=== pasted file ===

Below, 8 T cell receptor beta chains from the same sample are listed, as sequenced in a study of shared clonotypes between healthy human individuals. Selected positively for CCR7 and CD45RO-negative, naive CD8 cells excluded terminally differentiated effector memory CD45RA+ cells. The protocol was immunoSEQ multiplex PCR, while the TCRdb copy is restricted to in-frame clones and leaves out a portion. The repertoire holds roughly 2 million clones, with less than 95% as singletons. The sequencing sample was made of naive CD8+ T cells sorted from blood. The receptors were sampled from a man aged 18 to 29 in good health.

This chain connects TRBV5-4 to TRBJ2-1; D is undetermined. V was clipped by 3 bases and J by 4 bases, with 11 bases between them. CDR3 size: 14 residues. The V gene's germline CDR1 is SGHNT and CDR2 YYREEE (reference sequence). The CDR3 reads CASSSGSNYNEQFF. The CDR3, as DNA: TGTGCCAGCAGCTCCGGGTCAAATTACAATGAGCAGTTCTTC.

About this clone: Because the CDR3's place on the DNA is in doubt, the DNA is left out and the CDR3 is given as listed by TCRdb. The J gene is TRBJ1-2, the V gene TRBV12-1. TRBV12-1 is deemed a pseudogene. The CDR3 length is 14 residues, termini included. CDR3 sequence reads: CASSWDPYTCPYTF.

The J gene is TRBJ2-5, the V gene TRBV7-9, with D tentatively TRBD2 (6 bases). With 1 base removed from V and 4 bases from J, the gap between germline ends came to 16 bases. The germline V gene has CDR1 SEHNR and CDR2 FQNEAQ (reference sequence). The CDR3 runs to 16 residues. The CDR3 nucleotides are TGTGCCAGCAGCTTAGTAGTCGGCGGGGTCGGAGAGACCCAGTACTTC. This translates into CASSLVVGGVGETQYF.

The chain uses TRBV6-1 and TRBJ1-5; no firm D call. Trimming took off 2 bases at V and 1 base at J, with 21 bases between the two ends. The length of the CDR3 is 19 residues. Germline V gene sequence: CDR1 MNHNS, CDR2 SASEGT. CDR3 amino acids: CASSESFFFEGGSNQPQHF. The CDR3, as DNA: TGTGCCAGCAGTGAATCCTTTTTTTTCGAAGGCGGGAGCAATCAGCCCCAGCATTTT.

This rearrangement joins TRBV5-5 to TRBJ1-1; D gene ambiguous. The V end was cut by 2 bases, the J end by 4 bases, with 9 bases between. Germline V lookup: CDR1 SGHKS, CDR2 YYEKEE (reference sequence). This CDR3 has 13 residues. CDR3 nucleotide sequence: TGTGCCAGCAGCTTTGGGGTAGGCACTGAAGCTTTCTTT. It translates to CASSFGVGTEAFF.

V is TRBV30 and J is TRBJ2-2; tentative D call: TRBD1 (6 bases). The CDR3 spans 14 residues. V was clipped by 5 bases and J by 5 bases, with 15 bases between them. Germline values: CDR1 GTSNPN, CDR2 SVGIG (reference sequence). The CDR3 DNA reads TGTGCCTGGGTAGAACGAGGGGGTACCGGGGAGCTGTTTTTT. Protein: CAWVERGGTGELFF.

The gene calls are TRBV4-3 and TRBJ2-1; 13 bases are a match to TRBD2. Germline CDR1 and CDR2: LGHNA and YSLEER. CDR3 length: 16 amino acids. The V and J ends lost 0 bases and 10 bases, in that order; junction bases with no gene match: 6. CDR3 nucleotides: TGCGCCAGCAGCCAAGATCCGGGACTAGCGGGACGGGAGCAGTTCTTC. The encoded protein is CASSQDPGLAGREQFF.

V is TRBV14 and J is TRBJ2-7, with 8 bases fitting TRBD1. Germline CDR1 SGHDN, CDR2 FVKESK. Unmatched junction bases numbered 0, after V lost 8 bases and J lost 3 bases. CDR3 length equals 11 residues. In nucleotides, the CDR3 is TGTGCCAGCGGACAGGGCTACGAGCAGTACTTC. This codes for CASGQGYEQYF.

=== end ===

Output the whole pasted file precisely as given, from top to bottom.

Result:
Below, 8 T cell receptor beta chains from the same sample are listed, as sequenced in a study of shared clonotypes between healthy human individuals. Selected positively for CCR7 and CD45RO-negative, naive CD8 cells excluded terminally differentiated effector memory CD45RA+ cells. The protocol was immunoSEQ multiplex PCR, while the TCRdb copy is restricted to in-frame clones and leaves out a portion. The repertoire holds roughly 2 million clones, with less than 95% as singletons. The sequencing sample was made of naive CD8+ T cells sorted from blood. The receptors were sampled from a man aged 18 to 29 in good health.

This chain connects TRBV5-4 to TRBJ2-1; D is undetermined. V was clipped by 3 bases and J by 4 bases, with 11 bases between them. CDR3 size: 14 residues. The V gene's germline CDR1 is SGHNT and CDR2 YYREEE (reference sequence). The CDR3 reads CASSSGSNYNEQFF. The CDR3, as DNA: TGTGCCAGCAGCTCCGGGTCAAATTACAATGAGCAGTTCTTC.

About this clone: Because the CDR3's place on the DNA is in doubt, the DNA is left out and the CDR3 is given as listed by TCRdb. The J gene is TRBJ1-2, the V gene TRBV12-1. TRBV12-1 is deemed a pseudogene. The CDR3 length is 14 residues, termini included. CDR3 sequence reads: CASSWDPYTCPYTF.

The J gene is TRBJ2-5, the V gene TRBV7-9, with D tentatively TRBD2 (6 bases). With 1 base removed from V and 4 bases from J, the gap between germline ends came to 16 bases. The germline V gene has CDR1 SEHNR and CDR2 FQNEAQ (reference sequence). The CDR3 runs to 16 residues. The CDR3 nucleotides are TGTGCCAGCAGCTTAGTAGTCGGCGGGGTCGGAGAGACCCAGTACTTC. This translates into CASSLVVGGVGETQYF.

The chain uses TRBV6-1 and TRBJ1-5; no firm D call. Trimming took off 2 bases at V and 1 base at J, with 21 bases between the two ends. The length of the CDR3 is 19 residues. Germline V gene sequence: CDR1 MNHNS, CDR2 SASEGT. CDR3 amino acids: CASSESFFFEGGSNQPQHF. The CDR3, as DNA: TGTGCCAGCAGTGAATCCTTTTTTTTCGAAGGCGGGAGCAATCAGCCCCAGCATTTT.

This rearrangement joins TRBV5-5 to TRBJ1-1; D gene ambiguous. The V end was cut by 2 bases, the J end by 4 bases, with 9 bases between. Germline V lookup: CDR1 SGHKS, CDR2 YYEKEE (reference sequence). This CDR3 has 13 residues. CDR3 nucleotide sequence: TGTGCCAGCAGCTTTGGGGTAGGCACTGAAGCTTTCTTT. It translates to CASSFGVGTEAFF.

V is TRBV30 and J is TRBJ2-2; tentative D call: TRBD1 (6 bases). The CDR3 spans 14 residues. V was clipped by 5 bases and J by 5 bases, with 15 bases between them. Germline values: CDR1 GTSNPN, CDR2 SVGIG (reference sequence). The CDR3 DNA reads TGTGCCTGGGTAGAACGAGGGGGTACCGGGGAGCTGTTTTTT. Protein: CAWVERGGTGELFF.

The gene calls are TRBV4-3 and TRBJ2-1; 13 bases are a match to TRBD2. Germline CDR1 and CDR2: LGHNA and YSLEER. CDR3 length: 16 amino acids. The V and J ends lost 0 bases and 10 bases, in that order; junction bases with no gene match: 6. CDR3 nucleotides: TGCGCCAGCAGCCAAGATCCGGGACTAGCGGGACGGGAGCAGTTCTTC. The encoded protein is CASSQDPGLAGREQFF.

V is TRBV14 and J is TRBJ2-7, with 8 bases fitting TRBD1. Germline CDR1 SGHDN, CDR2 FVKESK. Unmatched junction bases numbered 0, after V lost 8 bases and J lost 3 bases. CDR3 length equals 11 residues. In nucleotides, the CDR3 is TGTGCCAGCGGACAGGGCTACGAGCAGTACTTC. This codes for CASGQGYEQYF.